Concentrated Bone Marrow Aspirate Is More Cellular and Proliferative When Harvested From the Posterior Superior Iliac Spine Than the Proximal Humerus

Published:October 25, 2021DOI:


      The purpose of this study is to determine whether concentrated bone marrow aspirate (cBMA) from the posterior superior iliac spine (PSIS) or proximal humerus (PH) produces a more productive cellular harvest in patients undergoing arthroscopic rotator cuff repair.


      Patients under 80 years old undergoing surgery for arthroscopic rotator cuff repair were enrolled. Two 60 mL aliquots of BMA were harvested from each subject, one from the PSIS and one from the PH. Each aliquot was processed independently to create cBMA. Cellular composition was determined using an automated hemocytometer and proliferative potential was studied with colony forming unit (CFU) assays.


      Twelve patients were recruited (7 male, 5 female). The average age was 64.3 years (range 46.1-77.25 years) with body mass index of 26.8 (range 20.0-34.3). The average total nucleated cells (TNC) from PH was 18.7 × 106 cells/mL (95% confidence interval [CI], 4.4-33.0; standard deviation [SD], 24.8) with 3.9 CFU/mL (95% CI, 0.3-7.5, SD, 5.7). The average TNC count from the PSIS was 55.9 × 106 cells/mL (95% CI, 25.3-86.4; SD, 52.9) with 32.5 CFU/mL (95% CI, 11.5-53.5; SD, 33.1). The PSIS had a 3.0 times greater total nucleated cell yield (P = .014) and 8.3 times greater number of CFU/mL (P = .024) when compared to the PH. The average harvest time from the PSIS was 5.6 minutes and from the PH was 11.0 minutes (P = .043); harvest time did not account for additional time to prep and drape the PSIS.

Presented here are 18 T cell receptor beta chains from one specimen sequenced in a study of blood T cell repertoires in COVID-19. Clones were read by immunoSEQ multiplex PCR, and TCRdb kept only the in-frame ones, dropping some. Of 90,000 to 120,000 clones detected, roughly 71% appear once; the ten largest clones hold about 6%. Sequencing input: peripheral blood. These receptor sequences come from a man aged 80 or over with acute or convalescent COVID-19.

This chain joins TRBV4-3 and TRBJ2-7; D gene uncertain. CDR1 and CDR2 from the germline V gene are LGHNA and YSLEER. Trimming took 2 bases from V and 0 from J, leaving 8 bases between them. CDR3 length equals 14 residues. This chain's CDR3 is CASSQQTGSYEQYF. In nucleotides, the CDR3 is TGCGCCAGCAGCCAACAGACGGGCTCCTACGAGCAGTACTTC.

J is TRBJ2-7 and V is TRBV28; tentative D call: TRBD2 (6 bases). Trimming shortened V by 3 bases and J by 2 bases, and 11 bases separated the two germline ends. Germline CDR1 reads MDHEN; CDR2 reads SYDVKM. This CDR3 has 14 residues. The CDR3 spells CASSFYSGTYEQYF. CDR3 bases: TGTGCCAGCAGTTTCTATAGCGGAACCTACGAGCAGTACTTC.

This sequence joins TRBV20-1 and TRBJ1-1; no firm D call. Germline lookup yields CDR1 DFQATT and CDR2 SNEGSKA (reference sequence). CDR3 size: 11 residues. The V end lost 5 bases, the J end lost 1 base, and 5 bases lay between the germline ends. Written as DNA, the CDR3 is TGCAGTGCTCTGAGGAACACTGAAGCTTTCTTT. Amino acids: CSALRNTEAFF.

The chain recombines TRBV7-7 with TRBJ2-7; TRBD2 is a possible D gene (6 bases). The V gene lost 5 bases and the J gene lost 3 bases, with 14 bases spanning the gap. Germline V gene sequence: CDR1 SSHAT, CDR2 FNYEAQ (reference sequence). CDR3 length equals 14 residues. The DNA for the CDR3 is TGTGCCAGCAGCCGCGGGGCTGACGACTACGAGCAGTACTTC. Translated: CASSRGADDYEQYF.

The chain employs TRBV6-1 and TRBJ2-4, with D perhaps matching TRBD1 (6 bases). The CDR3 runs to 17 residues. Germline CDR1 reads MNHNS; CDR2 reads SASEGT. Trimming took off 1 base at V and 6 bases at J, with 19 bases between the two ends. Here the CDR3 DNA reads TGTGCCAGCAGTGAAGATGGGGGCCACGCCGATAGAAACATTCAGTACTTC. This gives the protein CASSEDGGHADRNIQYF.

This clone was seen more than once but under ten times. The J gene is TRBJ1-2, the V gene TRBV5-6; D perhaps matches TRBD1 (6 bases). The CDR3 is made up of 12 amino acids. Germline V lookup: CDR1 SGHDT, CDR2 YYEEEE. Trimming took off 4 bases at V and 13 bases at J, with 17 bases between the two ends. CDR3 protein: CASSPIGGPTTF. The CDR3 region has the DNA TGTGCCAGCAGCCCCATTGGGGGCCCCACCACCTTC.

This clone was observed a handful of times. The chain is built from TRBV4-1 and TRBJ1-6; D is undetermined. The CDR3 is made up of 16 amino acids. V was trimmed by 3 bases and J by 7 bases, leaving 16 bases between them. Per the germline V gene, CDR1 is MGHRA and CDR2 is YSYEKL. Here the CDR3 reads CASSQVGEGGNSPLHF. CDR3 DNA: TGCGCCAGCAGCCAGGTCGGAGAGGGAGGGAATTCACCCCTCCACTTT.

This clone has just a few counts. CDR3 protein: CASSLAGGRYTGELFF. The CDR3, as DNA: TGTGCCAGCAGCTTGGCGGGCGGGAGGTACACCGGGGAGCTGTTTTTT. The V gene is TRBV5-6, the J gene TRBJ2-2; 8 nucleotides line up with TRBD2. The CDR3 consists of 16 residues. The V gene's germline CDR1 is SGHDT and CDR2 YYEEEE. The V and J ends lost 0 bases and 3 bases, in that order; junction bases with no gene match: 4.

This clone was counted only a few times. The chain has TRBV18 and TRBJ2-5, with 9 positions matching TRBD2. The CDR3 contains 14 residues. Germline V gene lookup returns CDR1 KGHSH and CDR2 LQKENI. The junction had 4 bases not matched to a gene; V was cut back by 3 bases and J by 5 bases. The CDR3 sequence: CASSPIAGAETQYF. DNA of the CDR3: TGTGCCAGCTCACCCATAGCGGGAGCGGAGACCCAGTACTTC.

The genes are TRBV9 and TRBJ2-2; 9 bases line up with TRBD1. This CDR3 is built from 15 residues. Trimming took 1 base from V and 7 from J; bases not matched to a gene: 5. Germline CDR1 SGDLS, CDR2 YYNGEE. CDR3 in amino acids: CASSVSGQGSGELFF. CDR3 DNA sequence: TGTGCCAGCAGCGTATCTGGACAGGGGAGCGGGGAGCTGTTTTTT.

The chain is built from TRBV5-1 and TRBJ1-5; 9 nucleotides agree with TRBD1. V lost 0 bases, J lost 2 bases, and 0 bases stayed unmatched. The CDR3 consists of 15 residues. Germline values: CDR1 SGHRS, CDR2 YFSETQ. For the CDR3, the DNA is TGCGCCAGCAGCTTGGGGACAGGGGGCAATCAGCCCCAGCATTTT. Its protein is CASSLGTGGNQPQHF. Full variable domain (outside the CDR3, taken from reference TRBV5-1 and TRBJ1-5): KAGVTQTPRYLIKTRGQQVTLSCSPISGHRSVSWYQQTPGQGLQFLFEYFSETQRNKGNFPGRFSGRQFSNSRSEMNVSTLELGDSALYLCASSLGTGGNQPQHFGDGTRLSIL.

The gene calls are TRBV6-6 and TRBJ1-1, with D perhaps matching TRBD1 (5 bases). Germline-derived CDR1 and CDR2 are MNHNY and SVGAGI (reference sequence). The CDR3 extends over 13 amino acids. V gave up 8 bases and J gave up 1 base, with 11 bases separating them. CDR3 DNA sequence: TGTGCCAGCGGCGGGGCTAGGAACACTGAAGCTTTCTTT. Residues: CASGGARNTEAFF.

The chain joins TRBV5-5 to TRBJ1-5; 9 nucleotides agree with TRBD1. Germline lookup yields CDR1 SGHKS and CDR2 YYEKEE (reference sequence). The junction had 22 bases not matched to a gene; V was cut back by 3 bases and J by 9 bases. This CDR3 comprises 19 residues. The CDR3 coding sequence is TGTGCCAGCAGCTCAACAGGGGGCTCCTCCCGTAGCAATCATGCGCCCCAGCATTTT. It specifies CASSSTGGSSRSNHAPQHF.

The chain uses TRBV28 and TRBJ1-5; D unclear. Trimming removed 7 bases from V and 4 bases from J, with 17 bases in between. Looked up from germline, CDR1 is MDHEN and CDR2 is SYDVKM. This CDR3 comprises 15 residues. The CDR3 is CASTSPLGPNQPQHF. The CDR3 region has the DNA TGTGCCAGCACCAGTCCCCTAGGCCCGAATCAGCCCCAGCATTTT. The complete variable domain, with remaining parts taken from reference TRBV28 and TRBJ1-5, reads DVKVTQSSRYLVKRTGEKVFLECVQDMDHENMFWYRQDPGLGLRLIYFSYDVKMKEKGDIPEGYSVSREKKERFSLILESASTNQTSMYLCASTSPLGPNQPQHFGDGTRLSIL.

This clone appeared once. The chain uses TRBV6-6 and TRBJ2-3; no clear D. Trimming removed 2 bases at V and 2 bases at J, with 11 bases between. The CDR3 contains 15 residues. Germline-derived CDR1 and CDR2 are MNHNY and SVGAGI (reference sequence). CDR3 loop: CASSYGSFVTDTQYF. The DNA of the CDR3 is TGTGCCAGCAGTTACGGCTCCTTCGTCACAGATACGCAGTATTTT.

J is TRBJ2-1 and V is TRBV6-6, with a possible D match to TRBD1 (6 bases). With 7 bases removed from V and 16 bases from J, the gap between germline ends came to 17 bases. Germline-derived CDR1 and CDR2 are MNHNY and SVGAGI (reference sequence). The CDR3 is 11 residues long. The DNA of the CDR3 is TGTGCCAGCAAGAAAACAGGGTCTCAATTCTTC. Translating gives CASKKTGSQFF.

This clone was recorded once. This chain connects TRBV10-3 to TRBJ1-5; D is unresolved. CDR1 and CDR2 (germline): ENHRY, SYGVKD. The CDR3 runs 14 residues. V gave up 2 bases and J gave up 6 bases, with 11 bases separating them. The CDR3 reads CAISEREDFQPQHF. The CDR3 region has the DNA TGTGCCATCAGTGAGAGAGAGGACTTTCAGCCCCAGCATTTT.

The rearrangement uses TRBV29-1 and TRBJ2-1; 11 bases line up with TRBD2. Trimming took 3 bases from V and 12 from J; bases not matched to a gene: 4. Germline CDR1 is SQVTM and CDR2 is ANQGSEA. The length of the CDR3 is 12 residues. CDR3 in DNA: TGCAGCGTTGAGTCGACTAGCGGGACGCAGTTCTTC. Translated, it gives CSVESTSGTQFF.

The cBMA harvested from the PSIS resulted in a 3.0 times greater cellular yield and an 8.3 times greater proliferative product than cBMA from the PH. Clinical Relevance: When a more cellular cBMA product is sought to augment rotator cuff tear repair surgery, the PSIS is the preferred site for harvest.
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